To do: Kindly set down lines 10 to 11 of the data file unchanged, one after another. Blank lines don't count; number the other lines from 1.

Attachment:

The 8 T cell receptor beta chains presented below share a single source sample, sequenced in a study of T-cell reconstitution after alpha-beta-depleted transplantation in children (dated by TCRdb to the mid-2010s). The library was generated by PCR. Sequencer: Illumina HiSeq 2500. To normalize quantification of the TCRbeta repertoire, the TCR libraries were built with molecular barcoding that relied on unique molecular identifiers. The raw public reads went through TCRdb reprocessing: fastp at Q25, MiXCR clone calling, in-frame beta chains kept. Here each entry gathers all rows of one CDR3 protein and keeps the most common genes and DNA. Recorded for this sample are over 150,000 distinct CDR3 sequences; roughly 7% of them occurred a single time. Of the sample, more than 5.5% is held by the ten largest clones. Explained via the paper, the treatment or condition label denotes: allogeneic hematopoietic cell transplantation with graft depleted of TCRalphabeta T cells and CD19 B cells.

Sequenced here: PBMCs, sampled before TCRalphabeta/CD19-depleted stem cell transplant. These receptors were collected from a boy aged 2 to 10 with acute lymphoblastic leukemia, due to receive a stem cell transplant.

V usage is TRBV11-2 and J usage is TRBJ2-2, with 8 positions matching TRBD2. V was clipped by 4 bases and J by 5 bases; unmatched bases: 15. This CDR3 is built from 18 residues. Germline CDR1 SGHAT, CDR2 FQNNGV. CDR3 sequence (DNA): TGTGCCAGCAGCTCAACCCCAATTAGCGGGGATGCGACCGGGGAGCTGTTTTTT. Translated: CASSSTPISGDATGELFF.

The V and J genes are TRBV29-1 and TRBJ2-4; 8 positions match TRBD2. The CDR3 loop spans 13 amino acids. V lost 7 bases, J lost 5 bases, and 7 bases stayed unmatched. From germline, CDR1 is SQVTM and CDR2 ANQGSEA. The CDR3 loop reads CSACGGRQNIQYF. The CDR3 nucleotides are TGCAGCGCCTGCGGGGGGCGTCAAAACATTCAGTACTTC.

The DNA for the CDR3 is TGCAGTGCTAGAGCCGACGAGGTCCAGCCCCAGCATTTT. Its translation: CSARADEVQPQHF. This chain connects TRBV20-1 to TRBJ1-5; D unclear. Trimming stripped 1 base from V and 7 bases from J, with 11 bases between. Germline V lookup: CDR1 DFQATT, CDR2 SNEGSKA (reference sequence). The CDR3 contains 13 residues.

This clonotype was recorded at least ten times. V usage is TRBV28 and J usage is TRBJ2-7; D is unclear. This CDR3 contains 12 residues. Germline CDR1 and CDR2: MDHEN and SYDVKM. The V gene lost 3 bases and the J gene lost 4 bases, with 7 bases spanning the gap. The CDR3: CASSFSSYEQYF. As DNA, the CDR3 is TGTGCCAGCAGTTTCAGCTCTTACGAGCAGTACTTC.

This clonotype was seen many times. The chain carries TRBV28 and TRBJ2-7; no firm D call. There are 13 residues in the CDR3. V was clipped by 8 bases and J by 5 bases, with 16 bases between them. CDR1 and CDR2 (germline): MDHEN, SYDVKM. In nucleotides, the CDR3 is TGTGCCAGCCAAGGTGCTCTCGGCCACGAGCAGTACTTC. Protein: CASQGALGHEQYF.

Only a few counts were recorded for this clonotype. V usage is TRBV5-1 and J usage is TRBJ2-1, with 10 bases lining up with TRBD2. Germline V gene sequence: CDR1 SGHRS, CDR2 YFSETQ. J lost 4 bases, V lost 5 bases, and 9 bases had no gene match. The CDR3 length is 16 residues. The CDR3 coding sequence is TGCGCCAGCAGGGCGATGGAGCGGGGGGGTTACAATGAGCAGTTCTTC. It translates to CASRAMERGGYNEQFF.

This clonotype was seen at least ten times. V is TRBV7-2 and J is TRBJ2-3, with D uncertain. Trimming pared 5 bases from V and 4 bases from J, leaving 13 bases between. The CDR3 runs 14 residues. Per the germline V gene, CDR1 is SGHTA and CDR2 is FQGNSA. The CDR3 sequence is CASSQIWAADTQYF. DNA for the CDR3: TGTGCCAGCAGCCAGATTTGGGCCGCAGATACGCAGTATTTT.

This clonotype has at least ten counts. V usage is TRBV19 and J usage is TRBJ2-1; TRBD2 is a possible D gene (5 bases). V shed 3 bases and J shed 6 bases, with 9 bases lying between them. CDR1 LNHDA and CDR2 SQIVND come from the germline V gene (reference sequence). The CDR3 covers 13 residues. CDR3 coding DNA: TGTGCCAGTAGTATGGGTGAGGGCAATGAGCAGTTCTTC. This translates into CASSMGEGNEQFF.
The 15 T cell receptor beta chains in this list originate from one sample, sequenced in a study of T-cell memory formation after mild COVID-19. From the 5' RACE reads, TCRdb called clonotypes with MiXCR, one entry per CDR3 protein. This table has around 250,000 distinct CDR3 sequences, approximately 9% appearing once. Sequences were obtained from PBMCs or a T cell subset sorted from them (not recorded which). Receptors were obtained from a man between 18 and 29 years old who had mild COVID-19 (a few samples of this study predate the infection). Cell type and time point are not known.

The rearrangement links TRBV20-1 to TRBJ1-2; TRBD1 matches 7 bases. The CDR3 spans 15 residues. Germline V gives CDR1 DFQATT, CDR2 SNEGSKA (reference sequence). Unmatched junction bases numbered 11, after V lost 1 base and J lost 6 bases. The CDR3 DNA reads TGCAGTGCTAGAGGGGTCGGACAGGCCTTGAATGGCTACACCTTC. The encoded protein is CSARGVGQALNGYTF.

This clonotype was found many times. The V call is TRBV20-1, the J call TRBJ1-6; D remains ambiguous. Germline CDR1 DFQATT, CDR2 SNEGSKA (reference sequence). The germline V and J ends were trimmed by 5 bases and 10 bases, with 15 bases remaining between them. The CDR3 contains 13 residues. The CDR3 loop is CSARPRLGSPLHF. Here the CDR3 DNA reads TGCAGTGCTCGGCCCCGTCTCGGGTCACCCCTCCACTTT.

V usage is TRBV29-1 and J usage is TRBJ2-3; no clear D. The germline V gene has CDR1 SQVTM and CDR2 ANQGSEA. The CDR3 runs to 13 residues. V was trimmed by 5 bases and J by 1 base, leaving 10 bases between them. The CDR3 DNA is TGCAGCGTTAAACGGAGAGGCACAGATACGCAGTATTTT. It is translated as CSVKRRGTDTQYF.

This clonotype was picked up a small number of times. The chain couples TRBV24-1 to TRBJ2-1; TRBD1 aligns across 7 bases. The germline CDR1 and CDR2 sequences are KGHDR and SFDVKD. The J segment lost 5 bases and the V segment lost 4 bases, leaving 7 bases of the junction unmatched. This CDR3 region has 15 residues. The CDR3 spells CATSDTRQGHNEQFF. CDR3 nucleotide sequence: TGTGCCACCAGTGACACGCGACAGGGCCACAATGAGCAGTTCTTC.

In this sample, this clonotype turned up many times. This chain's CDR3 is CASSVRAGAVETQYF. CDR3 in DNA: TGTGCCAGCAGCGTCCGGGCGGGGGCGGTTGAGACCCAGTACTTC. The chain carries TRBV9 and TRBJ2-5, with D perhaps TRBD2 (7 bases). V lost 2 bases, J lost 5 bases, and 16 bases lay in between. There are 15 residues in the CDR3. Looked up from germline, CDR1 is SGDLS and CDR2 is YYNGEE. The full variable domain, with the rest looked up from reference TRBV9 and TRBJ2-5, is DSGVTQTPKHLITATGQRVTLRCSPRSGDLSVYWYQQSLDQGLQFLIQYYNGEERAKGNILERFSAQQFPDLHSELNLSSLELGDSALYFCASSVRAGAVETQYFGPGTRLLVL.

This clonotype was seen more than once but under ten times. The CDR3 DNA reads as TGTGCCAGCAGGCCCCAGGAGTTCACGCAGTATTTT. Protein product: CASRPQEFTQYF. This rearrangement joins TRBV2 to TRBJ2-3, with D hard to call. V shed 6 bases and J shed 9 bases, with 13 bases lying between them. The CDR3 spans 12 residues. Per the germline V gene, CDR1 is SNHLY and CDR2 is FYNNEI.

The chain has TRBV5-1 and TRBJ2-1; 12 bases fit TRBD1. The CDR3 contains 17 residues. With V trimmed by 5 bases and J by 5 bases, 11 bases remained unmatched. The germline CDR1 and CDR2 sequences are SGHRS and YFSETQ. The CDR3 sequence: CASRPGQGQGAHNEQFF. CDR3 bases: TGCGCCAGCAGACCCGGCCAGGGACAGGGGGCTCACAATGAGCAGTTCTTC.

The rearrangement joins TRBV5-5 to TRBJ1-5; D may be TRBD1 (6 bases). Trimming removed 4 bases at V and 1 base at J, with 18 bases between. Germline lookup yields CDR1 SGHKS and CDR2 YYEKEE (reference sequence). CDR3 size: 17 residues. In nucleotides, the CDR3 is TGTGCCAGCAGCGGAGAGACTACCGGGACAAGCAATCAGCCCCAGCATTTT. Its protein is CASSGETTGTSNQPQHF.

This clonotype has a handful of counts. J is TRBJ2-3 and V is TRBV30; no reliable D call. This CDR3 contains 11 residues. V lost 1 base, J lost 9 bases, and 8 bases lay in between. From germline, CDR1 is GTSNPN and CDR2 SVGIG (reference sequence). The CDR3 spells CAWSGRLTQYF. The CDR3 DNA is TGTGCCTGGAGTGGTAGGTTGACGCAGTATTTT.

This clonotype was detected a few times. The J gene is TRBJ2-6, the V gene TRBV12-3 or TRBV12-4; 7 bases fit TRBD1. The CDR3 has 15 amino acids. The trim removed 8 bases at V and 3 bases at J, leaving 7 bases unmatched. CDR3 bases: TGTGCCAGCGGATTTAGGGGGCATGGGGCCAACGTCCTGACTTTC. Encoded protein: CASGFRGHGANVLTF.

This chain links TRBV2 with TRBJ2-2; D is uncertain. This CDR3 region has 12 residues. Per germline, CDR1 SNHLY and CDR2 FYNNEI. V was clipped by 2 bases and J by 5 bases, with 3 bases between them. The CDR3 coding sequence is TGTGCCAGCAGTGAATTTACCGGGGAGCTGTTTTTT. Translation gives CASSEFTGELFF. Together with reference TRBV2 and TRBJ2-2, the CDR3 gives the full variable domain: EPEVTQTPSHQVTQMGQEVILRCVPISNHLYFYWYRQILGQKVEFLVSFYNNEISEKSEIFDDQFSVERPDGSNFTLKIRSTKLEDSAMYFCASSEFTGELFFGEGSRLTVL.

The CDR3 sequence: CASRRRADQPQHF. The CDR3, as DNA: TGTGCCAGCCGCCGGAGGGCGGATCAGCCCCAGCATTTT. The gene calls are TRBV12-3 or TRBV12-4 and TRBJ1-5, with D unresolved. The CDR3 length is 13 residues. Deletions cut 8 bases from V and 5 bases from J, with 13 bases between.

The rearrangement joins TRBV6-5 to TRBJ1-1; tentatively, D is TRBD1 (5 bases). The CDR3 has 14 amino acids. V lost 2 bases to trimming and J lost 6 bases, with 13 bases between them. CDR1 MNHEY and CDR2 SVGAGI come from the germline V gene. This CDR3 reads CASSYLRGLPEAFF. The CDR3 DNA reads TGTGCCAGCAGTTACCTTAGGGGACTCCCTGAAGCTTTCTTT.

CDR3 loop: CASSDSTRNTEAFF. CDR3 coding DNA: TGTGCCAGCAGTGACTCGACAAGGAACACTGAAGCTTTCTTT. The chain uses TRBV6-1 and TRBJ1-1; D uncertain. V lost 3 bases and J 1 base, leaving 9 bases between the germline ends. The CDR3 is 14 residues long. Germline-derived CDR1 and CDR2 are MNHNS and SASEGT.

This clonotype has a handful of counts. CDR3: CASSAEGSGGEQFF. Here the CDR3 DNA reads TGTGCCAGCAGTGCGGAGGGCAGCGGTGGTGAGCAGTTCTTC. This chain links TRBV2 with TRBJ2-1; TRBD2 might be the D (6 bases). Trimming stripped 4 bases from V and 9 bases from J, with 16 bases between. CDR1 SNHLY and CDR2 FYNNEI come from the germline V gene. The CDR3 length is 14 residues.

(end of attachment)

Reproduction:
This clonotype has at least ten counts. V usage is TRBV19 and J usage is TRBJ2-1; TRBD2 is a possible D gene (5 bases). V shed 3 bases and J shed 6 bases, with 9 bases lying between them. CDR1 LNHDA and CDR2 SQIVND come from the germline V gene (reference sequence). The CDR3 covers 13 residues. CDR3 coding DNA: TGTGCCAGTAGTATGGGTGAGGGCAATGAGCAGTTCTTC. This translates into CASSMGEGNEQFF.
The 15 T cell receptor beta chains in this list originate from one sample, sequenced in a study of T-cell memory formation after mild COVID-19. From the 5' RACE reads, TCRdb called clonotypes with MiXCR, one entry per CDR3 protein. This table has around 250,000 distinct CDR3 sequences, approximately 9% appearing once. Sequences were obtained from PBMCs or a T cell subset sorted from them (not recorded which). Receptors were obtained from a man between 18 and 29 years old who had mild COVID-19 (a few samples of this study predate the infection). Cell type and time point are not known.